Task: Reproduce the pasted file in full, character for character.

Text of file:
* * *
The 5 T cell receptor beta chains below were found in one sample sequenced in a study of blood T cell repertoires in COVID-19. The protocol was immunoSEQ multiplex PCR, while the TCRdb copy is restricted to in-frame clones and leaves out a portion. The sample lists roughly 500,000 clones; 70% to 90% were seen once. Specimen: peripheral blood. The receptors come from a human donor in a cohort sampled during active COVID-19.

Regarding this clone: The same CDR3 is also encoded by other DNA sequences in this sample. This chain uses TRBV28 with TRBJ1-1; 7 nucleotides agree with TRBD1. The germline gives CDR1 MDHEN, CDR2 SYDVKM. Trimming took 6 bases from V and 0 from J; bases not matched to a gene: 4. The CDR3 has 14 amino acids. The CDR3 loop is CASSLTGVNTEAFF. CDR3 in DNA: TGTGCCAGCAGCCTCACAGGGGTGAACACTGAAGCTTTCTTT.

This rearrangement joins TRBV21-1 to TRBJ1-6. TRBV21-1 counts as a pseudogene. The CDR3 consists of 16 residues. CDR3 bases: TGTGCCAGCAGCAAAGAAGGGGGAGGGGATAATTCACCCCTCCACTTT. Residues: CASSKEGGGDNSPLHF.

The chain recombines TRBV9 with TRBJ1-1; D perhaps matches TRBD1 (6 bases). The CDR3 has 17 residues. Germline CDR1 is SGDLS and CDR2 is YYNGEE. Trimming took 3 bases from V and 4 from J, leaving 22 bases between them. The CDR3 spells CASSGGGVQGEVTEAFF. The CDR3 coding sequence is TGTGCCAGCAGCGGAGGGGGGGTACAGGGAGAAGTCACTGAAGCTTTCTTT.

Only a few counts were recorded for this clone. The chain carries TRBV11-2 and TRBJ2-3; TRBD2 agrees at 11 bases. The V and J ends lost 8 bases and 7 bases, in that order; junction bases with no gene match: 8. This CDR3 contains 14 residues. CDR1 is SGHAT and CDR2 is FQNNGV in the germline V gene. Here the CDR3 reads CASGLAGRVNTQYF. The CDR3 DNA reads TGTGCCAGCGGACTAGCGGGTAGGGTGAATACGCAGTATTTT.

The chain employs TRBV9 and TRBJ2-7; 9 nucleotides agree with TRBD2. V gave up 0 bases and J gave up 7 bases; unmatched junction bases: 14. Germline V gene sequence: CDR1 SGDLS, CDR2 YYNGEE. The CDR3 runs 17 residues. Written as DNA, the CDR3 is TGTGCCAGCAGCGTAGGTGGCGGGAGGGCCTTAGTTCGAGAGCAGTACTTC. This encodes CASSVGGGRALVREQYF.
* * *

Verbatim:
The 5 T cell receptor beta chains below were found in one sample sequenced in a study of blood T cell repertoires in COVID-19. The protocol was immunoSEQ multiplex PCR, while the TCRdb copy is restricted to in-frame clones and leaves out a portion. The sample lists roughly 500,000 clones; 70% to 90% were seen once. Specimen: peripheral blood. The receptors come from a human donor in a cohort sampled during active COVID-19.

Regarding this clone: The same CDR3 is also encoded by other DNA sequences in this sample. This chain uses TRBV28 with TRBJ1-1; 7 nucleotides agree with TRBD1. The germline gives CDR1 MDHEN, CDR2 SYDVKM. Trimming took 6 bases from V and 0 from J; bases not matched to a gene: 4. The CDR3 has 14 amino acids. The CDR3 loop is CASSLTGVNTEAFF. CDR3 in DNA: TGTGCCAGCAGCCTCACAGGGGTGAACACTGAAGCTTTCTTT.

This rearrangement joins TRBV21-1 to TRBJ1-6. TRBV21-1 counts as a pseudogene. The CDR3 consists of 16 residues. CDR3 bases: TGTGCCAGCAGCAAAGAAGGGGGAGGGGATAATTCACCCCTCCACTTT. Residues: CASSKEGGGDNSPLHF.

The chain recombines TRBV9 with TRBJ1-1; D perhaps matches TRBD1 (6 bases). The CDR3 has 17 residues. Germline CDR1 is SGDLS and CDR2 is YYNGEE. Trimming took 3 bases from V and 4 from J, leaving 22 bases between them. The CDR3 spells CASSGGGVQGEVTEAFF. The CDR3 coding sequence is TGTGCCAGCAGCGGAGGGGGGGTACAGGGAGAAGTCACTGAAGCTTTCTTT.

Only a few counts were recorded for this clone. The chain carries TRBV11-2 and TRBJ2-3; TRBD2 agrees at 11 bases. The V and J ends lost 8 bases and 7 bases, in that order; junction bases with no gene match: 8. This CDR3 contains 14 residues. CDR1 is SGHAT and CDR2 is FQNNGV in the germline V gene. Here the CDR3 reads CASGLAGRVNTQYF. The CDR3 DNA reads TGTGCCAGCGGACTAGCGGGTAGGGTGAATACGCAGTATTTT.

The chain employs TRBV9 and TRBJ2-7; 9 nucleotides agree with TRBD2. V gave up 0 bases and J gave up 7 bases; unmatched junction bases: 14. Germline V gene sequence: CDR1 SGDLS, CDR2 YYNGEE. The CDR3 runs 17 residues. Written as DNA, the CDR3 is TGTGCCAGCAGCGTAGGTGGCGGGAGGGCCTTAGTTCGAGAGCAGTACTTC. This encodes CASSVGGGRALVREQYF.